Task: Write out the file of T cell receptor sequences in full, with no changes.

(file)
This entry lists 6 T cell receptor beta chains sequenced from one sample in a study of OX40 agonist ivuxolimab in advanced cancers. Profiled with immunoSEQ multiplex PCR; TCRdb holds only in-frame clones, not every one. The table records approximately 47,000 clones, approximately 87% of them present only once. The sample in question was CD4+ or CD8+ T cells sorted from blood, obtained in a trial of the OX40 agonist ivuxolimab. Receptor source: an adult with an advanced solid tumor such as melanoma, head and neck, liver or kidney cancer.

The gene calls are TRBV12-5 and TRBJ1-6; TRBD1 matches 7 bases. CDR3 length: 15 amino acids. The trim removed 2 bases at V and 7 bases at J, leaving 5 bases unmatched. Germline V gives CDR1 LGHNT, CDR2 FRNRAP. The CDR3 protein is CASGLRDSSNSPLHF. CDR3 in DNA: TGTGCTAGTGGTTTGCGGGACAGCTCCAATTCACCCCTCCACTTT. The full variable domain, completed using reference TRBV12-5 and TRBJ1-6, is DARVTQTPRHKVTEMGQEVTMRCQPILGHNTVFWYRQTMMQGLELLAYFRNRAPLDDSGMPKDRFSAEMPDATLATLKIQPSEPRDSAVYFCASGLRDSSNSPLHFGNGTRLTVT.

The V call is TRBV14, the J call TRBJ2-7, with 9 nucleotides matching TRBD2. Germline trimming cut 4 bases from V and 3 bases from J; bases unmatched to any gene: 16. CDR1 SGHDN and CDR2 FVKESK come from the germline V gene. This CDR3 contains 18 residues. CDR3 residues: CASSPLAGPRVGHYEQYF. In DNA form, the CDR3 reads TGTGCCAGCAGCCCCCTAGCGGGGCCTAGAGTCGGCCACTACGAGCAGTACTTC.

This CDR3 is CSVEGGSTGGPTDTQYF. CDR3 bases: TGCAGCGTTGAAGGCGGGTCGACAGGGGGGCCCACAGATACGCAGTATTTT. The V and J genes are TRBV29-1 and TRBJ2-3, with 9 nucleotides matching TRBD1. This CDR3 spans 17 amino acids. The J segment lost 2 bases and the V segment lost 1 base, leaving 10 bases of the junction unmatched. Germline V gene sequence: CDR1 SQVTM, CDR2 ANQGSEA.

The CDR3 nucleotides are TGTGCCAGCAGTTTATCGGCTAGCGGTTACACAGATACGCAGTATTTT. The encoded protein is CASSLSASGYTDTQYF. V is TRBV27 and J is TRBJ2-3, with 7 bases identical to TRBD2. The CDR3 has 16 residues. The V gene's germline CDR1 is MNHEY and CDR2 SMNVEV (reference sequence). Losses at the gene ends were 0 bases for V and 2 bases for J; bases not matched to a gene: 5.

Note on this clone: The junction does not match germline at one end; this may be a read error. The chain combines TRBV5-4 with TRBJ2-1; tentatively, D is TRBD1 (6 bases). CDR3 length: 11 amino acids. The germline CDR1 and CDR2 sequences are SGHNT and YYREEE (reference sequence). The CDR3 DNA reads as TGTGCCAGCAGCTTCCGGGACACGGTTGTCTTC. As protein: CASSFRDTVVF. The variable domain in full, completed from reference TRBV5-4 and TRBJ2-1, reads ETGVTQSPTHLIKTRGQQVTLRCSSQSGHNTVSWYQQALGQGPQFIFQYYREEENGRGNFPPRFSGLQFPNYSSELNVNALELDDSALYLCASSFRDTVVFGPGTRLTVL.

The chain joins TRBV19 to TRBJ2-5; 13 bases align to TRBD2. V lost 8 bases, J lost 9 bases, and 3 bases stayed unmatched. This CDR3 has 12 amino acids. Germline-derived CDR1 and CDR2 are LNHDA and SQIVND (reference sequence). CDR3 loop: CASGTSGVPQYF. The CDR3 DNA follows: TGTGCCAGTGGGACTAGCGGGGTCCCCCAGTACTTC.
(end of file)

This entry lists 6 T cell receptor beta chains sequenced from one sample in a study of OX40 agonist ivuxolimab in advanced cancers. Profiled with immunoSEQ multiplex PCR; TCRdb holds only in-frame clones, not every one. The table records approximately 47,000 clones, approximately 87% of them present only once. The sample in question was CD4+ or CD8+ T cells sorted from blood, obtained in a trial of the OX40 agonist ivuxolimab. Receptor source: an adult with an advanced solid tumor such as melanoma, head and neck, liver or kidney cancer.

The gene calls are TRBV12-5 and TRBJ1-6; TRBD1 matches 7 bases. CDR3 length: 15 amino acids. The trim removed 2 bases at V and 7 bases at J, leaving 5 bases unmatched. Germline V gives CDR1 LGHNT, CDR2 FRNRAP. The CDR3 protein is CASGLRDSSNSPLHF. CDR3 in DNA: TGTGCTAGTGGTTTGCGGGACAGCTCCAATTCACCCCTCCACTTT. The full variable domain, completed using reference TRBV12-5 and TRBJ1-6, is DARVTQTPRHKVTEMGQEVTMRCQPILGHNTVFWYRQTMMQGLELLAYFRNRAPLDDSGMPKDRFSAEMPDATLATLKIQPSEPRDSAVYFCASGLRDSSNSPLHFGNGTRLTVT.

The V call is TRBV14, the J call TRBJ2-7, with 9 nucleotides matching TRBD2. Germline trimming cut 4 bases from V and 3 bases from J; bases unmatched to any gene: 16. CDR1 SGHDN and CDR2 FVKESK come from the germline V gene. This CDR3 contains 18 residues. CDR3 residues: CASSPLAGPRVGHYEQYF. In DNA form, the CDR3 reads TGTGCCAGCAGCCCCCTAGCGGGGCCTAGAGTCGGCCACTACGAGCAGTACTTC.

This CDR3 is CSVEGGSTGGPTDTQYF. CDR3 bases: TGCAGCGTTGAAGGCGGGTCGACAGGGGGGCCCACAGATACGCAGTATTTT. The V and J genes are TRBV29-1 and TRBJ2-3, with 9 nucleotides matching TRBD1. This CDR3 spans 17 amino acids. The J segment lost 2 bases and the V segment lost 1 base, leaving 10 bases of the junction unmatched. Germline V gene sequence: CDR1 SQVTM, CDR2 ANQGSEA.

The CDR3 nucleotides are TGTGCCAGCAGTTTATCGGCTAGCGGTTACACAGATACGCAGTATTTT. The encoded protein is CASSLSASGYTDTQYF. V is TRBV27 and J is TRBJ2-3, with 7 bases identical to TRBD2. The CDR3 has 16 residues. The V gene's germline CDR1 is MNHEY and CDR2 SMNVEV (reference sequence). Losses at the gene ends were 0 bases for V and 2 bases for J; bases not matched to a gene: 5.

Note on this clone: The junction does not match germline at one end; this may be a read error. The chain combines TRBV5-4 with TRBJ2-1; tentatively, D is TRBD1 (6 bases). CDR3 length: 11 amino acids. The germline CDR1 and CDR2 sequences are SGHNT and YYREEE (reference sequence). The CDR3 DNA reads as TGTGCCAGCAGCTTCCGGGACACGGTTGTCTTC. As protein: CASSFRDTVVF. The variable domain in full, completed from reference TRBV5-4 and TRBJ2-1, reads ETGVTQSPTHLIKTRGQQVTLRCSSQSGHNTVSWYQQALGQGPQFIFQYYREEENGRGNFPPRFSGLQFPNYSSELNVNALELDDSALYLCASSFRDTVVFGPGTRLTVL.

The chain joins TRBV19 to TRBJ2-5; 13 bases align to TRBD2. V lost 8 bases, J lost 9 bases, and 3 bases stayed unmatched. This CDR3 has 12 amino acids. Germline-derived CDR1 and CDR2 are LNHDA and SQIVND (reference sequence). CDR3 loop: CASGTSGVPQYF. The CDR3 DNA follows: TGTGCCAGTGGGACTAGCGGGGTCCCCCAGTACTTC.